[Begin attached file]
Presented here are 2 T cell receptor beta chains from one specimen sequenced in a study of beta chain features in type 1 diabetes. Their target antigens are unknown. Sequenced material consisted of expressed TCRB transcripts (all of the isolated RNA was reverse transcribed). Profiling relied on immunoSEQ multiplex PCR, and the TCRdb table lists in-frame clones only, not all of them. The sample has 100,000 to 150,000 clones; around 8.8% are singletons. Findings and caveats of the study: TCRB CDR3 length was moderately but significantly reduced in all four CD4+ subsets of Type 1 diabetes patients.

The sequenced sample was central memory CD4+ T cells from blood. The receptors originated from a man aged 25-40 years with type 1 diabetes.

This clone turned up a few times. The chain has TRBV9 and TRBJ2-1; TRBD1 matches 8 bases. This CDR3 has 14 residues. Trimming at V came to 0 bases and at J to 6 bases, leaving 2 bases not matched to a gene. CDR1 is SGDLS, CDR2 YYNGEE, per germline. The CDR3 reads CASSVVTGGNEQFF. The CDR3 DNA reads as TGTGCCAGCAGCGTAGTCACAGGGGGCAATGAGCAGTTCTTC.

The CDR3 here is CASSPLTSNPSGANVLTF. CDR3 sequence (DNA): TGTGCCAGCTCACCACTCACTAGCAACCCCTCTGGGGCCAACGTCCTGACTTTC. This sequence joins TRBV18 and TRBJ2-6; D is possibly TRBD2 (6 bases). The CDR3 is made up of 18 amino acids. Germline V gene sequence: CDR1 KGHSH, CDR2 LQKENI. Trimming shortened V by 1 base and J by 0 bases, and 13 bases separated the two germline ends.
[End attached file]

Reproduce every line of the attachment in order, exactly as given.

Presented here are 2 T cell receptor beta chains from one specimen sequenced in a study of beta chain features in type 1 diabetes. Their target antigens are unknown. Sequenced material consisted of expressed TCRB transcripts (all of the isolated RNA was reverse transcribed). Profiling relied on immunoSEQ multiplex PCR, and the TCRdb table lists in-frame clones only, not all of them. The sample has 100,000 to 150,000 clones; around 8.8% are singletons. Findings and caveats of the study: TCRB CDR3 length was moderately but significantly reduced in all four CD4+ subsets of Type 1 diabetes patients.

The sequenced sample was central memory CD4+ T cells from blood. The receptors originated from a man aged 25-40 years with type 1 diabetes.

This clone turned up a few times. The chain has TRBV9 and TRBJ2-1; TRBD1 matches 8 bases. This CDR3 has 14 residues. Trimming at V came to 0 bases and at J to 6 bases, leaving 2 bases not matched to a gene. CDR1 is SGDLS, CDR2 YYNGEE, per germline. The CDR3 reads CASSVVTGGNEQFF. The CDR3 DNA reads as TGTGCCAGCAGCGTAGTCACAGGGGGCAATGAGCAGTTCTTC.

The CDR3 here is CASSPLTSNPSGANVLTF. CDR3 sequence (DNA): TGTGCCAGCTCACCACTCACTAGCAACCCCTCTGGGGCCAACGTCCTGACTTTC. This sequence joins TRBV18 and TRBJ2-6; D is possibly TRBD2 (6 bases). The CDR3 is made up of 18 amino acids. Germline V gene sequence: CDR1 KGHSH, CDR2 LQKENI. Trimming shortened V by 1 base and J by 0 bases, and 13 bases separated the two germline ends.